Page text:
We Know that Housing Ends Homelessness Before, During and After a Pandemic and Economic Crisis

A May 15, 2020, New York Times opinion piece “America’s Cities Could House Everyone if They Chose To,” makes the case for ending homelessness.

The piece is written by By Binyamin Appelbaum, a member of The New York Times editorial board. Appelbaum points out what housing advocates and homeless service providers also know – the solution to homelessness is a home. He also makes a very strong case for why and how we must end homelessness.

Appelbaum reminds us that indivdiuals and families do not experience homelessness through their own faults. In New Jersey and other high cost areas, there is simply not enough affordable housing to meet these needs of those who need it. And when local communities do not build enough and actively work to prevent the construction of affordable housing, where are low-income households, many of whom who are working in low paying essential jobs that the rest of us depend on, supposed to live?

The National Low Income Housing Coalition’s Out of Reach 2019 report revealed that the current wage that a renter in NJ would need to earn to afford a two-bedroom apartment is $28.86/hour. A full-time worker must earn this wage in order to afford a rental home in New Jersey without spending more than 30% of their income.

New Jersey is the 6th most expensive state in the U.S. to rent a home.

Thirty-six percent of New Jerseyans are renters which exacerbates the state’s housing crisis. The average renter in New Jersey only makes $18.68 per hour.

You can read more here.

At a national level, writes Appelbaum,

“The government calculates that $600 is the most a family living at the poverty line can afford to pay in monthly rent while still having enough money for food, health care and other needs. From 1990 to 2017, the number of housing units available below that price shrank by four million.”

Many low-income households are just one crisis away from homelessness. Paying such a high proportion of their income towards housing does not leave even the smallest economic cushion to withstand a crisis.On the night of January 22, 2019 a total of 8,864 men, women and children in 6,748 households were identified as experiencing homelessness in the state of New Jersey.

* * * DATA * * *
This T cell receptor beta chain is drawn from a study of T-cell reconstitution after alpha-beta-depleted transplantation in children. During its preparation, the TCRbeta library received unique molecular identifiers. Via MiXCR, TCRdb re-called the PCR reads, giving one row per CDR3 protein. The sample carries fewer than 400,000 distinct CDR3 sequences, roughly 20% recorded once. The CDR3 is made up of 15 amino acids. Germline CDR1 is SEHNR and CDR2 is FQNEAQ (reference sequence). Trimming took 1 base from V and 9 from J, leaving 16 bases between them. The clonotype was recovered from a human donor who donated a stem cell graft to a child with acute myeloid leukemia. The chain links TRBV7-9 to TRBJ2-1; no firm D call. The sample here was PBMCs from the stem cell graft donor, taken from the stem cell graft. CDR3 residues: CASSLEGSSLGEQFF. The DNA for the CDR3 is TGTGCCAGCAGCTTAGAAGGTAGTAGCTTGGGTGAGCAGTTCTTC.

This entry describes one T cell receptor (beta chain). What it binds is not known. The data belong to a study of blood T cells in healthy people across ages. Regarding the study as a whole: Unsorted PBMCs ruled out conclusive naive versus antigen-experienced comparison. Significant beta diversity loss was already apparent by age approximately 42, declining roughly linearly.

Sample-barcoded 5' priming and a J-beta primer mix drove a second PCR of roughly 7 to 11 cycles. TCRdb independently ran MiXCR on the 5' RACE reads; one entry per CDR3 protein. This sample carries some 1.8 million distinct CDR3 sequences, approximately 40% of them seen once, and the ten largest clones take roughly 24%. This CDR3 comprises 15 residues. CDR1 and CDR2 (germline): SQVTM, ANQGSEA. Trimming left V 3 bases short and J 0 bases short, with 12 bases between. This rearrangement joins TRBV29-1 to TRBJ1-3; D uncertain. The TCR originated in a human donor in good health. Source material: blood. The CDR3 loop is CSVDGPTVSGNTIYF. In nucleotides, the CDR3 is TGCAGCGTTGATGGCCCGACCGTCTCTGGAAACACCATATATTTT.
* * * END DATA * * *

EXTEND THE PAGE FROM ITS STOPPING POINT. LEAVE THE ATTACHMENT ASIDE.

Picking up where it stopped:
Writes Appelbaum,

“Those who do end up homeless are often those with additional burdens. They are disproportionately graduates of foster care or the prison system, victims of domestic abuse or discrimination, veterans, and people with mental and physical disabilities. Some end up on the street because of addictions; some develop addictions because they are on the street. Whatever problems they face, however, they are much more likely to become homeless in places without enough affordable housing. According to one analysis, a $100 increase in the average monthly rent in a large metro area is associated with a 15 percent increase in homelessness,”

To end homelessness, we need the political will to end it, the federal investment in housing choice voucers to make housing affordable. We need to create new affordable housing in every community, including high cost areas. We need to believe that housing is a right.

Americans living with disabilities who must rely on Social Security Disability Income also don’t have enough income to afford safe and decent housing. They will benefit from supportive housing.

Appelbaum wrote,

“As Ben Carson, secretary of housing and urban development, told Congress in May 2019, the success shows ‘that homelessness is not an intractable problem — we can end homelessness.'”

In what will most surely be a long recovery from the economic fallout of the COVID-19 pandemic, how will we work to ensure that every American has a home that they can afford.

“Having failed to address homelessness during the longest economic expansion in American history, the nation now faces a greater challenge under more difficult circumstances. Yet the imperative remains: Everyone needs a home. No one should be left to die on the street.”